Transforming and Mining Urban Stocks

Historic Structure and Dynamics of the Building Stock of Singapore

Articulating the cultural capital embodied in Singapore’s heritage building stock and activating it through scenarios for the preservation of cultural, social, physical, economic and natural resources in Singapore


The rapid urbanisation of Singapore has seen it develop from a colonial outpost into a global post-industrial city-state. Today Singapore’s still relatively new built fabric ranges from public and private high-rise housing stock, to flatted factories, leisure and shopping zones, to commercial office towers in the down town area. This process has seen Singapore approach what many regard as the natural limits of its population density and carrying capacity. From the perspective of sustainable, long-term development, the city’s existing building stock constitutes its most substantial concentration of economic capital. Since this recent period of rapid accumulation, issues of the social and cultural significance of the city’s building stock are becoming more important.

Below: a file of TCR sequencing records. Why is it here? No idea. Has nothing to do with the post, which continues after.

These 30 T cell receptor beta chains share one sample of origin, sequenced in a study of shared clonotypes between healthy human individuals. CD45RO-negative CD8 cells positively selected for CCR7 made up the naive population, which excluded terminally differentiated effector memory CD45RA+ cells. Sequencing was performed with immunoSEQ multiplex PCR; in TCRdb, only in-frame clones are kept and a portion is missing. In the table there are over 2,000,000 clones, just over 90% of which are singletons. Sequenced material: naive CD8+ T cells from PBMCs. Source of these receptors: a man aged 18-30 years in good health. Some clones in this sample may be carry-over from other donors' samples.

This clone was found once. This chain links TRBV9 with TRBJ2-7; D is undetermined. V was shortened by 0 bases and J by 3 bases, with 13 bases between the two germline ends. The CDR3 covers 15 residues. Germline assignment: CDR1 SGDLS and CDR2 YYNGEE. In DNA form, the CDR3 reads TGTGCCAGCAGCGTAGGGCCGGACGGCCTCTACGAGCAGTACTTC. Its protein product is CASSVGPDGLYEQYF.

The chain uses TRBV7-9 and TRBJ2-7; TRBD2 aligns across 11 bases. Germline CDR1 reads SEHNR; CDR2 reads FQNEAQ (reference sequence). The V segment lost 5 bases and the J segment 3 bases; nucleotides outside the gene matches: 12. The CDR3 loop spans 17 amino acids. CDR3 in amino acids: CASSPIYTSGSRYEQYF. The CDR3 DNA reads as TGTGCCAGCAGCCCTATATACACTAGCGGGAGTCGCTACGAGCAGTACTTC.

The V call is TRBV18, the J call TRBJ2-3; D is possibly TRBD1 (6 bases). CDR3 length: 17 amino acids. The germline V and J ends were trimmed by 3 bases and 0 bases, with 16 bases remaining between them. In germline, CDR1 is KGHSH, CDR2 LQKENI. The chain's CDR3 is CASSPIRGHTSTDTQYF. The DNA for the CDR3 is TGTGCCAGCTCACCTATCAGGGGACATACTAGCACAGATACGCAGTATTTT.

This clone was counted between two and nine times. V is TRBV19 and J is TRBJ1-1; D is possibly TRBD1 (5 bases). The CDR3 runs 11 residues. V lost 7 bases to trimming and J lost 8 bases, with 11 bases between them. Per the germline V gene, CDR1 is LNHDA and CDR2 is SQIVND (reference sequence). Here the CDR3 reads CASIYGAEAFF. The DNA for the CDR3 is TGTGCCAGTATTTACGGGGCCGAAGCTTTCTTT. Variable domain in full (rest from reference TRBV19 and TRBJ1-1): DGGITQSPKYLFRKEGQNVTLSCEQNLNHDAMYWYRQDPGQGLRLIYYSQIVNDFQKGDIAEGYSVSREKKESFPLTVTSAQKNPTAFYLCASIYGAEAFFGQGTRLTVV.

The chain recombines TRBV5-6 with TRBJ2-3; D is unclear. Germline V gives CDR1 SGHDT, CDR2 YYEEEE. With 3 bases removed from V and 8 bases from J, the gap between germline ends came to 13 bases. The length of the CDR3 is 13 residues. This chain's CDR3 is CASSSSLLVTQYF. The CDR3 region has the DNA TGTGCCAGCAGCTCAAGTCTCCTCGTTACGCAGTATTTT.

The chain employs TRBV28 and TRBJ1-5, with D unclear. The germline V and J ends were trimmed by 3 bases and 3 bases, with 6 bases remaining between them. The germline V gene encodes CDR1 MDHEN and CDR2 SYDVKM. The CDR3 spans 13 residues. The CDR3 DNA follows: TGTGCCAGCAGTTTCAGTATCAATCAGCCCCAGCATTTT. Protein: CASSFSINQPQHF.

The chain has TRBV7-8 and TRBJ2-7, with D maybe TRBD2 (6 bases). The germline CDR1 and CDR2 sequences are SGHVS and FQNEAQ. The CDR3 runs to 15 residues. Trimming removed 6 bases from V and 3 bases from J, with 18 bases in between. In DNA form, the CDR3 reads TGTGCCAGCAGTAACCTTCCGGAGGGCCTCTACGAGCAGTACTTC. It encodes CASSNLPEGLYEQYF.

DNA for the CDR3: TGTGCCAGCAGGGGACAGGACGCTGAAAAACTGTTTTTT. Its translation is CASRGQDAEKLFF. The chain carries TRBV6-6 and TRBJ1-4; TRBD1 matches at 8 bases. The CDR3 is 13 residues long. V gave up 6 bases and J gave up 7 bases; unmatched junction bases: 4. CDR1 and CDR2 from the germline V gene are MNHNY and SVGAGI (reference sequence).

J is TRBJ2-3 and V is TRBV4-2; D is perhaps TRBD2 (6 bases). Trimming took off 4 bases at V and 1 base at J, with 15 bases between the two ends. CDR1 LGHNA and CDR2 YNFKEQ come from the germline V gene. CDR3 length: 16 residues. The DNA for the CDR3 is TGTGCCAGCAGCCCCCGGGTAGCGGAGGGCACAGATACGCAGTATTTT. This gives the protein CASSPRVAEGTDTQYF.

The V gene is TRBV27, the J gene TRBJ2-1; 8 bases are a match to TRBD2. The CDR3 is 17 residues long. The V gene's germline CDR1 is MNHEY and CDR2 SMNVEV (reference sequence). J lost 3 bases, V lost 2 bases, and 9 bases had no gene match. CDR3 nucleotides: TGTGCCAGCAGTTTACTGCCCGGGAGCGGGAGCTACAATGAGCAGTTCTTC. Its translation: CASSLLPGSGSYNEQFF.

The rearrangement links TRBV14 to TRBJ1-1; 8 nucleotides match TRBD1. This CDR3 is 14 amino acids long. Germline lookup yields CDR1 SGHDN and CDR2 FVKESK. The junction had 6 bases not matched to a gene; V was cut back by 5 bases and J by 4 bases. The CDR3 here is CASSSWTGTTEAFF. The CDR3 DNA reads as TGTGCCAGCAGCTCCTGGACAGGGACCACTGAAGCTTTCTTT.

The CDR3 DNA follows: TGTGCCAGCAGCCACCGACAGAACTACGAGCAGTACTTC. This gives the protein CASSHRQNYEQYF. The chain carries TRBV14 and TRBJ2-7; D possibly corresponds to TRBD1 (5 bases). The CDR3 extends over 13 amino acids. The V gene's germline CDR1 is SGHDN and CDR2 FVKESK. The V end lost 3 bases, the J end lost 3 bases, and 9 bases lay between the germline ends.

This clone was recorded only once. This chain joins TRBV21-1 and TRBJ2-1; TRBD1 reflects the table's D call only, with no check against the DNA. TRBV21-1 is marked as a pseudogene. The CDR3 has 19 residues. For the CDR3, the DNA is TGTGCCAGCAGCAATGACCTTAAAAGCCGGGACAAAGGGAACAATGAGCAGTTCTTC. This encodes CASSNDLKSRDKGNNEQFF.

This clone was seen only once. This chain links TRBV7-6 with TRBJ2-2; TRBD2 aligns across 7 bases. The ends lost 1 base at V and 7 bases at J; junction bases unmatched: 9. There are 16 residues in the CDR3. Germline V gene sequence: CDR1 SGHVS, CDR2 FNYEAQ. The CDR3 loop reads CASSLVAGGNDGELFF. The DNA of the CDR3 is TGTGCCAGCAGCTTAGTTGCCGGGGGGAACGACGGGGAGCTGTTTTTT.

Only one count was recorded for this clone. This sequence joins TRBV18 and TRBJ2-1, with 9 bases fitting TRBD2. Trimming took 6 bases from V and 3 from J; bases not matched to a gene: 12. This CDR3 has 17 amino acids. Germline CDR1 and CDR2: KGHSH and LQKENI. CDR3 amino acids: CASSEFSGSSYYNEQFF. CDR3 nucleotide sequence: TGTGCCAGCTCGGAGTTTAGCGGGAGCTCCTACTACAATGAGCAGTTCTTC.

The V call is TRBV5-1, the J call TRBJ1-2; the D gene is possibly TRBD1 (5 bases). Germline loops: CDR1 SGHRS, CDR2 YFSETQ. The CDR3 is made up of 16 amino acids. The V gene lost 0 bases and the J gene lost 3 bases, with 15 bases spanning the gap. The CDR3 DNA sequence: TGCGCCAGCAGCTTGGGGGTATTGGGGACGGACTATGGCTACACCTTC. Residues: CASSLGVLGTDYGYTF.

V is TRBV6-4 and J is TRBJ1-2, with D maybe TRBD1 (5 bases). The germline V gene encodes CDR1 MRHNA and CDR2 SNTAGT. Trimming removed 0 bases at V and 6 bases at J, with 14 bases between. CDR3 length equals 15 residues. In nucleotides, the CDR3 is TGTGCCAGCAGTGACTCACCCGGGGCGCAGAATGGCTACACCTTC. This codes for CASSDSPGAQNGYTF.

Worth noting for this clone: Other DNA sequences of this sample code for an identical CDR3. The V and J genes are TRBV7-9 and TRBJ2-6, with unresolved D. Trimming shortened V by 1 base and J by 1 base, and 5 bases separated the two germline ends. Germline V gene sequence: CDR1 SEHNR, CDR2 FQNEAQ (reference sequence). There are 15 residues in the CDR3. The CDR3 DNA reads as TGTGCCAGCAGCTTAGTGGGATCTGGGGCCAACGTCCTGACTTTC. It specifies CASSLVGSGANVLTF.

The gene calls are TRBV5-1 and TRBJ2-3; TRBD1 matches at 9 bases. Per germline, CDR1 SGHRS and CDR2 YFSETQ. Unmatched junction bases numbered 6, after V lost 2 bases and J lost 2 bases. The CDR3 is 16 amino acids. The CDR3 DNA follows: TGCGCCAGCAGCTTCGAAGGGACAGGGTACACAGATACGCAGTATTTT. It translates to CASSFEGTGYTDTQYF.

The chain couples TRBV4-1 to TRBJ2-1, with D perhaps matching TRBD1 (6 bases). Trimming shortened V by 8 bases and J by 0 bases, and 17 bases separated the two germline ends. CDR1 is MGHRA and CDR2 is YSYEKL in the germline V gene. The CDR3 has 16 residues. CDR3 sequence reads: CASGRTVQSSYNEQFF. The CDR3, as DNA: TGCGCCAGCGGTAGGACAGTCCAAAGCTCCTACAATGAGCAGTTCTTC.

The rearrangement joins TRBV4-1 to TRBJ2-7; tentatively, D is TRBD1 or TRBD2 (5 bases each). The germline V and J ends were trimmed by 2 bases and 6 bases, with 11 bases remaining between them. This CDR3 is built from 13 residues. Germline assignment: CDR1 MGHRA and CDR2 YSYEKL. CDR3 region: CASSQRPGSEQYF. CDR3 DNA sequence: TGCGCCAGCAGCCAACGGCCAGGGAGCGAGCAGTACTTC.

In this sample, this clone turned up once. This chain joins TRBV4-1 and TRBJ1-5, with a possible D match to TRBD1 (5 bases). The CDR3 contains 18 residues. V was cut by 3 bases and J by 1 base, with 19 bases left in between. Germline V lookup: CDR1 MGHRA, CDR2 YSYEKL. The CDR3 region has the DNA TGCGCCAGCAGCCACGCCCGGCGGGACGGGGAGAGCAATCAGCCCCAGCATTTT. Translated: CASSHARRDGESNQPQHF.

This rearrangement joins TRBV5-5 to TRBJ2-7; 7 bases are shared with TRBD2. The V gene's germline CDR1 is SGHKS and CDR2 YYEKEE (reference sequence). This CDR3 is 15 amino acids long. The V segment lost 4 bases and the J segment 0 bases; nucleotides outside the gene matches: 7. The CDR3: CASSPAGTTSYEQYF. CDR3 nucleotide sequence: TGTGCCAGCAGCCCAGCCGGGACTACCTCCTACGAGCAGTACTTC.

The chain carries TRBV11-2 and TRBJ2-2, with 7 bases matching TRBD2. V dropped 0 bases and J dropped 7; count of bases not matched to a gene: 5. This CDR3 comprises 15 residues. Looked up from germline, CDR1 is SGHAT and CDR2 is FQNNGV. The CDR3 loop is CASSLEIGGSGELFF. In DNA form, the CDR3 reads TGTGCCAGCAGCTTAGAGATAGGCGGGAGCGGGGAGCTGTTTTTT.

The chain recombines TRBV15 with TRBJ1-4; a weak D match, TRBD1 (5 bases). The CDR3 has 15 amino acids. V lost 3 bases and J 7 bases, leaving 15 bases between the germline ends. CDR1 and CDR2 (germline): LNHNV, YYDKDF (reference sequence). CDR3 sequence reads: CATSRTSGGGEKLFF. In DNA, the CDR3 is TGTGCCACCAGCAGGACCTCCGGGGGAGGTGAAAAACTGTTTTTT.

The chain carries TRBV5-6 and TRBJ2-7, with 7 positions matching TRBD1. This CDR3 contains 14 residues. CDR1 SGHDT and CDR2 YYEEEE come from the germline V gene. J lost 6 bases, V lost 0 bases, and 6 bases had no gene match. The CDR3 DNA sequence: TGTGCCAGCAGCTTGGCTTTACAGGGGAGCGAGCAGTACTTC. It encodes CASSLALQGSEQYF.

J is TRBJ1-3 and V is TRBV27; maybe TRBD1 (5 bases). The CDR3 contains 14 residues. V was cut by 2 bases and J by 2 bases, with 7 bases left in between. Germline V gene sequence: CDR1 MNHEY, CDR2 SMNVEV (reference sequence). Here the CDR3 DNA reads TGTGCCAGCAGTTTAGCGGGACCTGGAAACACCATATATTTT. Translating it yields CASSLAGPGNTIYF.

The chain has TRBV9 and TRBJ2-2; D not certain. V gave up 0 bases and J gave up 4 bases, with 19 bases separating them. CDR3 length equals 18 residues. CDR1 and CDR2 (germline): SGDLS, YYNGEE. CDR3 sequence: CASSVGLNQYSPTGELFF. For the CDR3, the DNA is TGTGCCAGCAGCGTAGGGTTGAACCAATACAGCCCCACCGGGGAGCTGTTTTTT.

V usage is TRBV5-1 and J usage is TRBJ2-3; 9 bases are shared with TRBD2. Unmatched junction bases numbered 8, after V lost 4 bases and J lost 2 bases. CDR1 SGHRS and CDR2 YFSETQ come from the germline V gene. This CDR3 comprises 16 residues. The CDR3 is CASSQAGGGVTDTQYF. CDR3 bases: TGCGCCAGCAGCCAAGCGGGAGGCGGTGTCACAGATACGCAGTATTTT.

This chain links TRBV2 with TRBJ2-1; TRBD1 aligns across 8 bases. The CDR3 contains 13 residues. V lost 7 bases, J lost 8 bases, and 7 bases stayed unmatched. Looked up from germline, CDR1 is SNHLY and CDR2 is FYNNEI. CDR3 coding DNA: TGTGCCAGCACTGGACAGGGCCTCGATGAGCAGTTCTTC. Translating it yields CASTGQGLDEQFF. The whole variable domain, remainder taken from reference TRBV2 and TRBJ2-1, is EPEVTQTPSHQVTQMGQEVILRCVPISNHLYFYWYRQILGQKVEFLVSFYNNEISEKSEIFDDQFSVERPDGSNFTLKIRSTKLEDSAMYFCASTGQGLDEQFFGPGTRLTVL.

This module is focused on the cultural capital that is also concentrated in Singapore’s building stock. The building stock acts both as witness of the recent past and as a potential structuring factor for the future of the city, and so will have a pivotal function in the developments of the next decades. The objective of this module is to articulate the cultural aspects of Singapore’s building stock in the envisioning of the city’s future. It begins by evaluating the cultural dimensions of the existing architectural stock in Singapore, following a multi scale approach that looks at the level of the building, the neighborhood, the district and the entire Island.


So far the transformation of the building stock has been reconstructed for two districts: Rochor+ and the Southern Downtown Core. On the island scale the project ‘Transforming Topographies’ has been initiated and is yielding data on additions of construction land through reclamation of land from the sea and leveling of mountains inland. The module inquires in the relationship between the constant reorganization of construction land and the buildings it carries. How political regimes impact construction techniques and use of building materials has been the topic of a study that deals with the history of brick making in Singapore. An architectural survey of sample buildings will start in September 2013. This survey will look at the way buildings have aged, were retrofitted and maintained. It will show how the findings on the large and medium spatial scales and the insights on planning visions materialise in buildings.


Building on this work, the module will project a future-oriented approach to architectural heritage. To this end, the module will formulate a series of scenarios for the long-term accumulation and preservation of cultural, social, physical, economic and natural resources in Singapore.